Look at those Cavemen go!
Feeling bored the other day I attended a “punk rock matinee” at the local institution of higher drinking. How these happen is the owner of the punk rock record store around the corner books three or four teenage bands to come bang the bangers and strum the strummers and they charge five bucks at the door and everyone gets pleasantly sauced and leaves in fine fettle.
At least, that’s what usually happens; this particular day, there seemed to be a grey pallor to the place when I arrived. The street had been closed off, I imagined to shoot the Hollywood movie that’s filming in the city, and the crowd at the pub seemed small and tense, which really threw me off balance. It probably shouldn’t have, but after the third person who said hello in nervous, distracted tones, like I was an uninvited and not particularly welcome guest at a funeral, I started feeling unwanted and unwashed. I started asking myself what I could have done, who I could have offended, and how. Did I post something stupid on Facebook, the modern equivalent of the back fence gossip network? Was the actual small town gossip network doing its business about me, yet again? Did I make a pass at someone who didn’t want me to? Do I just look surly as a mild depression has begun to set in?
So, I sat at the bar and nursed my pilsner, trying not to rub anyone the wrong way and feeling more than a bit upset by the cold shoulders I was receiving. These people don’t understand me. They don’t know the depths I contain, I tell ya! One of these days, when they don’t have Rufus to kick around anymore, they’ll miss me. That’s for sure!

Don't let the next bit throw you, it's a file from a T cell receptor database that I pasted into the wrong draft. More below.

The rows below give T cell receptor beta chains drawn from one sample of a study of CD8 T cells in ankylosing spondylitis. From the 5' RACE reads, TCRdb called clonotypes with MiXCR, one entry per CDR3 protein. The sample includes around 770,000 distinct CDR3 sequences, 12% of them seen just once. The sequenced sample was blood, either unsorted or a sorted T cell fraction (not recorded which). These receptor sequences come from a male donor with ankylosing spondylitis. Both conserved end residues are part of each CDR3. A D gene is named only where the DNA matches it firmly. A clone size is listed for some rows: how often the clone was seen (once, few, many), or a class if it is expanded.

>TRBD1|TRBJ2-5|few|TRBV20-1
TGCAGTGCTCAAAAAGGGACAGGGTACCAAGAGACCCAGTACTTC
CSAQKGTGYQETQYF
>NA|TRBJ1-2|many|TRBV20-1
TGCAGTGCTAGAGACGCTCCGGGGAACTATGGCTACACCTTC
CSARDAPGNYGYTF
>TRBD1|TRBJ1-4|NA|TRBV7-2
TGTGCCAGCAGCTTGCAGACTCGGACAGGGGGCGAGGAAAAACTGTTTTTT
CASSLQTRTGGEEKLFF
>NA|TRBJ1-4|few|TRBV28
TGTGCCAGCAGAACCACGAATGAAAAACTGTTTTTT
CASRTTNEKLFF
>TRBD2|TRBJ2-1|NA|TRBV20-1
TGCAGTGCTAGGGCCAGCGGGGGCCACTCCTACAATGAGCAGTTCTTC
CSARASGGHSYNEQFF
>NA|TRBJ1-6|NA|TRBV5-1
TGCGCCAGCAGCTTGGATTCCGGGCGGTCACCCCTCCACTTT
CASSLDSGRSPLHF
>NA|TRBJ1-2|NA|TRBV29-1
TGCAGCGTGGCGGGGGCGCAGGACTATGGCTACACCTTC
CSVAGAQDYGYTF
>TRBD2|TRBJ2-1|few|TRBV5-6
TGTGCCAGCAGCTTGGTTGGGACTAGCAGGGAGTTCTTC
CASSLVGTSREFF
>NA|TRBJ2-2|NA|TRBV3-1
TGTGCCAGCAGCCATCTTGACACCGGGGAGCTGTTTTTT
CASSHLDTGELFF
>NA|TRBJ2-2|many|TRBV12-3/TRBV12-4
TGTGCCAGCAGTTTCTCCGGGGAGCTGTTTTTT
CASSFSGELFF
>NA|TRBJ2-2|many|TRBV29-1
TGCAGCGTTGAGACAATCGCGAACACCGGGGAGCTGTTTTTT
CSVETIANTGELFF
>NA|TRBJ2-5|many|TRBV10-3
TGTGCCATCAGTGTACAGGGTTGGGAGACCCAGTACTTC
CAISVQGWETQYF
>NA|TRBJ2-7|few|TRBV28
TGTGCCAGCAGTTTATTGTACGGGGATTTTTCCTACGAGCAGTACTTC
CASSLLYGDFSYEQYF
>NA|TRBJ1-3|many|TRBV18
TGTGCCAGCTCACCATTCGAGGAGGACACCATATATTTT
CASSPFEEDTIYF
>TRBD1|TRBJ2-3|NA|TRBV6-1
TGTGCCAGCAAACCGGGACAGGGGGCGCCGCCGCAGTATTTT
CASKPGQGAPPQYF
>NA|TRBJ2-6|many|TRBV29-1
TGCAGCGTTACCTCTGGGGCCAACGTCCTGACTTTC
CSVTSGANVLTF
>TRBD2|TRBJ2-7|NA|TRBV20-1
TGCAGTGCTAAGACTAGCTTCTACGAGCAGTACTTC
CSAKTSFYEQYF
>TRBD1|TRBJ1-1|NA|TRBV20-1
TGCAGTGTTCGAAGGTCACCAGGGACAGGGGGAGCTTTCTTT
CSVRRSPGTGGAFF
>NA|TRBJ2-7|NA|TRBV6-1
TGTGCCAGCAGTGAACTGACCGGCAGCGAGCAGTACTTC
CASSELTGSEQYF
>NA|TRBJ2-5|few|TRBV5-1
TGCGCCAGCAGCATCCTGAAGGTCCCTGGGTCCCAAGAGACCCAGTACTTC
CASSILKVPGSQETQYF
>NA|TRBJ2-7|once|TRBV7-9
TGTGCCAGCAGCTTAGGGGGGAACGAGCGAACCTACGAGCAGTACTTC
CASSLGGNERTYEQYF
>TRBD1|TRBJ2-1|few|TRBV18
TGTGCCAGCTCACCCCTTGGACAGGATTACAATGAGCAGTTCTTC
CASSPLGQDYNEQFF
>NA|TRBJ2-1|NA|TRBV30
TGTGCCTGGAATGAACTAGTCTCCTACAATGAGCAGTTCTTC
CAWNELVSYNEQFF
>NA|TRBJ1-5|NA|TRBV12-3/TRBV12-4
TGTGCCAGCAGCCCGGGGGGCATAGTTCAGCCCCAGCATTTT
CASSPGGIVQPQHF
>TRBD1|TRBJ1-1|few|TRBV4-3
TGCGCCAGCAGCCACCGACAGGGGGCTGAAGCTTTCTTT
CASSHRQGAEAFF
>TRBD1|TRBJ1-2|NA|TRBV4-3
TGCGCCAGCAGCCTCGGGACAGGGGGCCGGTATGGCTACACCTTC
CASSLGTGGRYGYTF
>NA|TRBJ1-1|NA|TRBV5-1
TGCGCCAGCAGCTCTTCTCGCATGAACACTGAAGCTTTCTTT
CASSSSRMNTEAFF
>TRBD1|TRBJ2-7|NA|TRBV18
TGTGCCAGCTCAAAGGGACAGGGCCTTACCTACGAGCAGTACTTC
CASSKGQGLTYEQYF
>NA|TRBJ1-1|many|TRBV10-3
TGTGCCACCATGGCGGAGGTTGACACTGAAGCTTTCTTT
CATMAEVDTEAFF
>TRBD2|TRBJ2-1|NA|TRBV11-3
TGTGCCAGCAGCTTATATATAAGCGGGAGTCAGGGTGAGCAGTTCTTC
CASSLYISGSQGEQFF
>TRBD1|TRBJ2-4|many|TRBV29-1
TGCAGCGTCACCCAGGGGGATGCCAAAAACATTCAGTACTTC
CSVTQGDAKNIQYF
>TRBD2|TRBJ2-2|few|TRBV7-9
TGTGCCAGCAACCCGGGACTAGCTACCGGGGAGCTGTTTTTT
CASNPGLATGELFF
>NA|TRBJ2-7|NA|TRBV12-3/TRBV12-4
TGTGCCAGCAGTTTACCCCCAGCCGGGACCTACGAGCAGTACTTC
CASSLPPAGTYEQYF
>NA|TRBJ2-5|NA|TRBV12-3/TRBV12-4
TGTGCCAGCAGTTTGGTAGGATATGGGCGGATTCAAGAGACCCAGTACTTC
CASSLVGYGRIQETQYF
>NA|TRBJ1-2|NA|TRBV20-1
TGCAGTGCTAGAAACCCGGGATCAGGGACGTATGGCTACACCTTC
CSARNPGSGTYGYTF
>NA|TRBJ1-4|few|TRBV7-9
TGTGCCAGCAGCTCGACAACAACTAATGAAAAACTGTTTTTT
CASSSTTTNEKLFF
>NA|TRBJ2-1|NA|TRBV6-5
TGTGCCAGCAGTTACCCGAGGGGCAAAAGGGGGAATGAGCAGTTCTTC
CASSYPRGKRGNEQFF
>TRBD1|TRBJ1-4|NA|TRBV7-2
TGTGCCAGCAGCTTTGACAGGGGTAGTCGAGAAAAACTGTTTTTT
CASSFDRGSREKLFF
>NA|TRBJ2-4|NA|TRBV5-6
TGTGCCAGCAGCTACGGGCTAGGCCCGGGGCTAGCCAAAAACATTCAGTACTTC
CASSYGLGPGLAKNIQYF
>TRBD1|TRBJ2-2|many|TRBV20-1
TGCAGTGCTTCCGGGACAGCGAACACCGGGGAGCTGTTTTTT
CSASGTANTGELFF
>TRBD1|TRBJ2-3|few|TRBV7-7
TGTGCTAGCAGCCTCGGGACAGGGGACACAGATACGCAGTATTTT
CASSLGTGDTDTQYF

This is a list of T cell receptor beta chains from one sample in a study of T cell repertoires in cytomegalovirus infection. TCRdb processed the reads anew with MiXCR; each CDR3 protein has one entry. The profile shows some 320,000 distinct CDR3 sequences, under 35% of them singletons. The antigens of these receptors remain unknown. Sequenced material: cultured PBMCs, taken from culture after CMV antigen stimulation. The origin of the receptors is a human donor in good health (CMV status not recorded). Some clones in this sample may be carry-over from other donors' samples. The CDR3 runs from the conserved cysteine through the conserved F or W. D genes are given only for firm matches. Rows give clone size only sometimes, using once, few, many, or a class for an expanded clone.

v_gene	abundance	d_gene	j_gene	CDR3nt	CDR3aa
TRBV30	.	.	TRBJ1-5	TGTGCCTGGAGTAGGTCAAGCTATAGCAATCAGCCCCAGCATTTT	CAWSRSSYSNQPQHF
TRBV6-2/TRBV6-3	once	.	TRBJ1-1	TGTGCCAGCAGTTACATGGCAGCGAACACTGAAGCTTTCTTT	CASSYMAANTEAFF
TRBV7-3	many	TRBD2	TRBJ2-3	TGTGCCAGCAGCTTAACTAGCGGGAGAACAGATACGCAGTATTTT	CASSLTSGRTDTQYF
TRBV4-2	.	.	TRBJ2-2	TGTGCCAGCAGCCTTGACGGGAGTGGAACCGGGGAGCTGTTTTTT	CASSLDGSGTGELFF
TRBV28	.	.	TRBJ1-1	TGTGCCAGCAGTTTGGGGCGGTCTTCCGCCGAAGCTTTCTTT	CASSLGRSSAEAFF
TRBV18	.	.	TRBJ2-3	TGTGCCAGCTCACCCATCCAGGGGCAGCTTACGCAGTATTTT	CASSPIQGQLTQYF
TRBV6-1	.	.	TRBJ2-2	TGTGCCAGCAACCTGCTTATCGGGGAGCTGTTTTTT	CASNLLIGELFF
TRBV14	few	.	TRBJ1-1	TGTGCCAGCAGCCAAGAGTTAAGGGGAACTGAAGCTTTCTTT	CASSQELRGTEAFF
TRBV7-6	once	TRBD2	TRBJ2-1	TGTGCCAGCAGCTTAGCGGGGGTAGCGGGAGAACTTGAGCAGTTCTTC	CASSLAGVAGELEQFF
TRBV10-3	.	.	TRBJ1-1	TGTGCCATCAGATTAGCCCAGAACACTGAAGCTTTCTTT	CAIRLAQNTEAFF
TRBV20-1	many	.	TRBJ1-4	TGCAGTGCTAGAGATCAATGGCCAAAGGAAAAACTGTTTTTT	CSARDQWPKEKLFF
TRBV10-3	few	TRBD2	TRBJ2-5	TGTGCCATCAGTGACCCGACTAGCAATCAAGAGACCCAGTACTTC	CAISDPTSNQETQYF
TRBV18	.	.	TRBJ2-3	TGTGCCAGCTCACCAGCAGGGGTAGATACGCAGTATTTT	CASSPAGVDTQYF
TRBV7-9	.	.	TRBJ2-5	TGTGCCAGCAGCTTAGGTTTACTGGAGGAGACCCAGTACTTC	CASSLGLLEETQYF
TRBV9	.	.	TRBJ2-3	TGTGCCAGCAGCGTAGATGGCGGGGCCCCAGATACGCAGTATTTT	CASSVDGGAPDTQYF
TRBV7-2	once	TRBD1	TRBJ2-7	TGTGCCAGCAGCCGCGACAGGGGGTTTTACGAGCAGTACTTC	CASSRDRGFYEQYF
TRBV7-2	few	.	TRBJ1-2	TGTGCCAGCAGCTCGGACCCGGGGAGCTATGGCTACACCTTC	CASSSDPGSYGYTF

But, I’ll miss them too… It got lonely on the barstool, so I walked over to my friend Jimmy and addressed him, instead of waiting for him to come over and talk to me. Jimmy is a mountain of a man who looks like he was expelled from the WWE for being too rough, but as is so often the case, is as gentle as a kitten.
“Hey, Jimmy, how’s it going?”
“You didn’t notice?”
“The cop cars. Some guys just got into a brawl out on the street. One of ‘em was this drunk asshole who came in here about twenty minutes ago. They kicked him out, so he went and started a fight with some guy on the sidewalk. Just beat the hell out of him. I don’t know, but there’s a lot of blood on the street and it really looks like the other guy is dead. Pretty fishin’ messed up, that’s for sure!”
It sunk in slowly like debris sinking to bottom of a cold pond. I felt a chill and the pains of nausea. Of course everyone looked like someone had walked over their grave; they’d all watched a savage beating take place that I had missed entirely and, at this point, most of them believed the recipient was dead in the street. It had not a whit to do with me.
Fortunately, he survived and his wounds were non-life threatening, as I learned the next day from the local paper. The drunk savage who beat a stranger half to death was described as a white male with the close-cut hair and neck tattoos that are de rigueur in this blue collar town that’s sort of the epicenter for the decline of culture in Ontario. The police interviewed several witnesses and a few might have given an accurate license plate number. Probably little will come of it.
Meanwhile, I settled back onto my bar stool and wondered why it seems so hard to perceive the world through a frame other than ourselves and our own existence. Our real significance pales in comparison to our assumed significance. Why is that so hard to remember?